Turkish President Recep Tayyip Erdoğan is preparing to visit the U.S. this week to participate in the Nuclear Security Summit in Washington, D.C. That much has been established. But whether U.S. President Barack Obama agrees to meet with him while he's in the country remains to be seen.

"Our colleagues have planned a meeting with Obama, just as we met at the G-20," Erdoğan announced during a press conference Tuesday in Istanbul shortly before departing for the U.S., reported Reuters. "More than 50 leaders are attending the summit upon Obama's invitation, and we are going to talk with a majority of them. We are going to hold a bilateral meeting with Obama."

While it was confirmed that U.S. Vice President Joe Biden would host Erdoğan, Obama's intentions have been less clear. What is clear, however, is the growing rift between the U.S. and Turkey, which mostly has to do with Turkish attacks on Kurdish military forces that the U.S. wants to fight the Islamic State group in Iraq and Syria. Both the U.S. and Turkey are members of NATO, adding to the apparent strain in relations.

White House Press Secretary Josh Earnest said Obama would be diplomatic during Erdoğan's visit, but that may not include the type of one-on-one meeting the Turkish president seems to be expecting.

"We've got a lot of important business with the Turks to do, and we've made important progress through that diplomacy," Earnest told reporters Monday. "I would anticipate that that diplomacy will continue when President Erdoğan visits the United States to attend a nuclear security summit later this week."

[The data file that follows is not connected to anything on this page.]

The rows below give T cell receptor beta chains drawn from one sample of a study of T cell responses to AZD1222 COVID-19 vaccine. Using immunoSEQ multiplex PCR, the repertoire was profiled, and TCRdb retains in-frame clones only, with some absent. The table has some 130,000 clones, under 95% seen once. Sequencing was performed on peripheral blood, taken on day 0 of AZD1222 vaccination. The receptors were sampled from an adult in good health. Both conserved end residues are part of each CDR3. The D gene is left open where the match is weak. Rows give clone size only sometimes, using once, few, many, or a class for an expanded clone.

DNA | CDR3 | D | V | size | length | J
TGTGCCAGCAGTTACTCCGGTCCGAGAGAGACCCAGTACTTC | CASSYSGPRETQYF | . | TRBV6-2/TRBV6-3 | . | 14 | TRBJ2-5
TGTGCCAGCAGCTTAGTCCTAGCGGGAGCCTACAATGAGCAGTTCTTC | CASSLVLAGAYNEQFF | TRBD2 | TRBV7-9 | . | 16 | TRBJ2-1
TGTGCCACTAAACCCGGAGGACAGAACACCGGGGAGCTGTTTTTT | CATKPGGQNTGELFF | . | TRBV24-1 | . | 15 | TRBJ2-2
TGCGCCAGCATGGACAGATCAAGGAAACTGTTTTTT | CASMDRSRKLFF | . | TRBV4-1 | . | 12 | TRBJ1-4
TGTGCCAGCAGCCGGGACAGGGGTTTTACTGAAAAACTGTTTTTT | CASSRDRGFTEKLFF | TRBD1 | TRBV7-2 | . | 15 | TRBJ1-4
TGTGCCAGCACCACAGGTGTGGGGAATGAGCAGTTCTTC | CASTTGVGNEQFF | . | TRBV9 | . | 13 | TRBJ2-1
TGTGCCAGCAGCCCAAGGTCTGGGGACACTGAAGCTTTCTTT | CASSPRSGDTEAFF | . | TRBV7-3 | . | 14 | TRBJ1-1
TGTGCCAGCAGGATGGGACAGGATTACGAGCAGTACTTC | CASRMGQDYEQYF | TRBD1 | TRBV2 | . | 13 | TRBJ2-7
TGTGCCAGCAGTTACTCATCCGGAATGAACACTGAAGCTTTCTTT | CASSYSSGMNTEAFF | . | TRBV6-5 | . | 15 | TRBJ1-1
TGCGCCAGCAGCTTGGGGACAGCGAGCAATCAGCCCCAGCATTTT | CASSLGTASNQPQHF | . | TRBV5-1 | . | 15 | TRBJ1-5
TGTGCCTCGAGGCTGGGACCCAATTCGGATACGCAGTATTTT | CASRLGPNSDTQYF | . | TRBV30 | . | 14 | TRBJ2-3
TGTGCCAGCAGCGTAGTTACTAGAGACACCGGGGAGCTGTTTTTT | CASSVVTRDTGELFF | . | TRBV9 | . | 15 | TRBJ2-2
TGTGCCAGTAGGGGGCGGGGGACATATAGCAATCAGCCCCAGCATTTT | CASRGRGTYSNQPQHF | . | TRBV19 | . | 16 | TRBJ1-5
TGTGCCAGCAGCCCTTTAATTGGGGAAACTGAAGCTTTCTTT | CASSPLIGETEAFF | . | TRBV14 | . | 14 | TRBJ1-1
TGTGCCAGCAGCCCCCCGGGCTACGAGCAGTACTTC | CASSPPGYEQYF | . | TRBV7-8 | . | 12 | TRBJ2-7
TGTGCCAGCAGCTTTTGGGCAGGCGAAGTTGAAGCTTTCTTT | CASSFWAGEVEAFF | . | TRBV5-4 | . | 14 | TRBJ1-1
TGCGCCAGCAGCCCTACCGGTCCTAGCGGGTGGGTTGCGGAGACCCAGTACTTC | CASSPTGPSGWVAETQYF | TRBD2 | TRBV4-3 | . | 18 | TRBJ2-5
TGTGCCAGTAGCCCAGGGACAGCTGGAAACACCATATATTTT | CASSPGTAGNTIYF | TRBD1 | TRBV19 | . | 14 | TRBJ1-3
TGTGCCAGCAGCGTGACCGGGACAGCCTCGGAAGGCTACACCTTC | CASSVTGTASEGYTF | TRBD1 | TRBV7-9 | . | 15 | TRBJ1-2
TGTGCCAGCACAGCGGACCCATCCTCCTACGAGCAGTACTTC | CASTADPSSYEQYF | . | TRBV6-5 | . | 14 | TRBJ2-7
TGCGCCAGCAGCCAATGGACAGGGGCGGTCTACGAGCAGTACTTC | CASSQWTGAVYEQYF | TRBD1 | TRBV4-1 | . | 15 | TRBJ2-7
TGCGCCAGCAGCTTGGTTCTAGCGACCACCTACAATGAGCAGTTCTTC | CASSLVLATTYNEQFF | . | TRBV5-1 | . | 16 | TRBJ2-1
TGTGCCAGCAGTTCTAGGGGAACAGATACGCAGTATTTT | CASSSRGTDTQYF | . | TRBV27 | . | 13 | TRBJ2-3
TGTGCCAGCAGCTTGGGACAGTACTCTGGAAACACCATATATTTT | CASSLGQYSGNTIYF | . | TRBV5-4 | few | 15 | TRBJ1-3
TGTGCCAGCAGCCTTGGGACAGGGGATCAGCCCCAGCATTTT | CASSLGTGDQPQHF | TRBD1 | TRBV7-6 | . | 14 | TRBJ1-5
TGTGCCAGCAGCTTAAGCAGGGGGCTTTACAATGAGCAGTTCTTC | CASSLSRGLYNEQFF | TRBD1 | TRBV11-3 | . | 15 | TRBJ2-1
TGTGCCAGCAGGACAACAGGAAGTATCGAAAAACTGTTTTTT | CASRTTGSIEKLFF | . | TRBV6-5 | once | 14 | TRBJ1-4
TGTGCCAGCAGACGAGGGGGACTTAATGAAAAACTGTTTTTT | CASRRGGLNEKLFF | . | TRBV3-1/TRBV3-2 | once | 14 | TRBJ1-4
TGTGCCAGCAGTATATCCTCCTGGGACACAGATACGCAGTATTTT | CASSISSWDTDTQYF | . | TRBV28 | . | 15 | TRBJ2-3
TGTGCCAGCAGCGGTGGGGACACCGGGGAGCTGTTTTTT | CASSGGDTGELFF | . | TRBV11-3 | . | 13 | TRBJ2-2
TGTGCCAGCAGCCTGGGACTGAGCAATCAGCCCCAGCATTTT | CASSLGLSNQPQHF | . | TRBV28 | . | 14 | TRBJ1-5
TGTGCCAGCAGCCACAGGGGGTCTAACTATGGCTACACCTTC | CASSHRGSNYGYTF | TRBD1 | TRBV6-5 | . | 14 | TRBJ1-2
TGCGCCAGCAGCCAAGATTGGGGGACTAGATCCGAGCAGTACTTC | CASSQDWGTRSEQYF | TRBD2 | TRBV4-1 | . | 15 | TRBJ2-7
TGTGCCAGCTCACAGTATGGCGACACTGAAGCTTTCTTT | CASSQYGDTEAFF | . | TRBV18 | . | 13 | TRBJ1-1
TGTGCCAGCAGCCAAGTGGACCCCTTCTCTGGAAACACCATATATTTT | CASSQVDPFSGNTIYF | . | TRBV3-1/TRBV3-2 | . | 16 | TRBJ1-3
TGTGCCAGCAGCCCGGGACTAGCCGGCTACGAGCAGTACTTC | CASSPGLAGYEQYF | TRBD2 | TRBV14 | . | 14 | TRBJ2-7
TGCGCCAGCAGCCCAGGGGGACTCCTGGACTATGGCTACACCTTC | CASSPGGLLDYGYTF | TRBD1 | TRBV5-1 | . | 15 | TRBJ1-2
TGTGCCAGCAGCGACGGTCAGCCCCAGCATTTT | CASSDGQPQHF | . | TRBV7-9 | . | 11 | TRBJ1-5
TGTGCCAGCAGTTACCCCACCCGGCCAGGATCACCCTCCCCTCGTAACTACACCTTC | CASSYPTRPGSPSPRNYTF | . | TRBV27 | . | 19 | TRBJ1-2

While in the U.S. capital, Erdoğan also has plans to visit neighboring Maryland, where a new mosque is scheduled to open Saturday. But Obama has once again apparently snubbed Erdoğan and declined to participate in the Diyanet Center of America's grand opening in the town of Lanham. Officials within Obama's administration attempted to downplay the apparent tension between the two world leaders and instead cited the U.S. president's busy schedule as a reason why he couldn't be at the weekend event.

“The president has been in such regular contact with few other world leaders,” the official said, reported the Wall Street Journal. “When it comes to the NSS, there is not a robust [bilateral] schedule, so it’s not as if Erdoğan is being excluded.”

The two-day Nuclear Security Summit, to focus on the threat of nuclear terrorism, is scheduled to begin Thursday and end Friday.